Tactical Movement Road is again for MUs or mechanized LUs. And like the name suggests it describes the movement along any sort of road. Units need to follow a continuous road. That means you can only change roads if they cross. Two roads being in the same hex is not enough (no jumping!). Unlike Strategic Movement, Tactical Road Movement allows MU to move adjacent to enemy units.

Tactical Movement Non-road You use this mode to move ‘off-road’.

Prepared Assault Movement is the only movement type that doesn’t require the spending of MP. Instead, LUs can move one hex, all other units can move two hexes.

Simulating movement is usually not something that’s being discussed. But think about what it actually tries to achieve. It maps continuous actions that happen simultaneously with a series of discrete and static steps that are executed consecutively. Game designers need to make some abstraction choices to keep movement realistic. Especially the issue of simultaneity becomes more and more crucial the smaller the scale, and the shorter a game turn. GOSS does two things to keep unrealistic situations to a minimum:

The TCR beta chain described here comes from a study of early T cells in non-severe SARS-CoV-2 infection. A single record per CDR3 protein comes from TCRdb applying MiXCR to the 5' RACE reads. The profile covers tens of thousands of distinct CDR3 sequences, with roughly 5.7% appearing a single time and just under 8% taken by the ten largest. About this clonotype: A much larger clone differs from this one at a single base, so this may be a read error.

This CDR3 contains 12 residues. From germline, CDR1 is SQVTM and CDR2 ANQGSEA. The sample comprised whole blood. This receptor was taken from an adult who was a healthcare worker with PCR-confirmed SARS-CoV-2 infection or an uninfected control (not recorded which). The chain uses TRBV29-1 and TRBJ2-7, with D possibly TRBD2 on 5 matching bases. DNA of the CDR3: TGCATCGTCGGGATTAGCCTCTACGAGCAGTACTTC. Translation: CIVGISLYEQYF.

• While stacking is only enforced at the end of each phase, MUs, using Road Movement, pay extra to enter a hex with another (friendly) MU and must end their move in that hex. Road Movement is forbidden for MU into or out of a hex that contains already two other MUs. Furthermore, units using Strategic Movement can’t enter a hex that contains another MU and MUs using any other kind of movement can’t enter a hex containing a unit that is marked with a Strategic Movement marker. Sounds complicated? Well, it’s not. It basically describes that MUs can’t just jump off the road willy-nilly to make space for some other unit passing through.
  • Also units move in a fixed order: First all units that use Strategic Movement, followed by Tactical Road Movement, then Tactical Non-road Movement, and finally Prepared Assault Movement.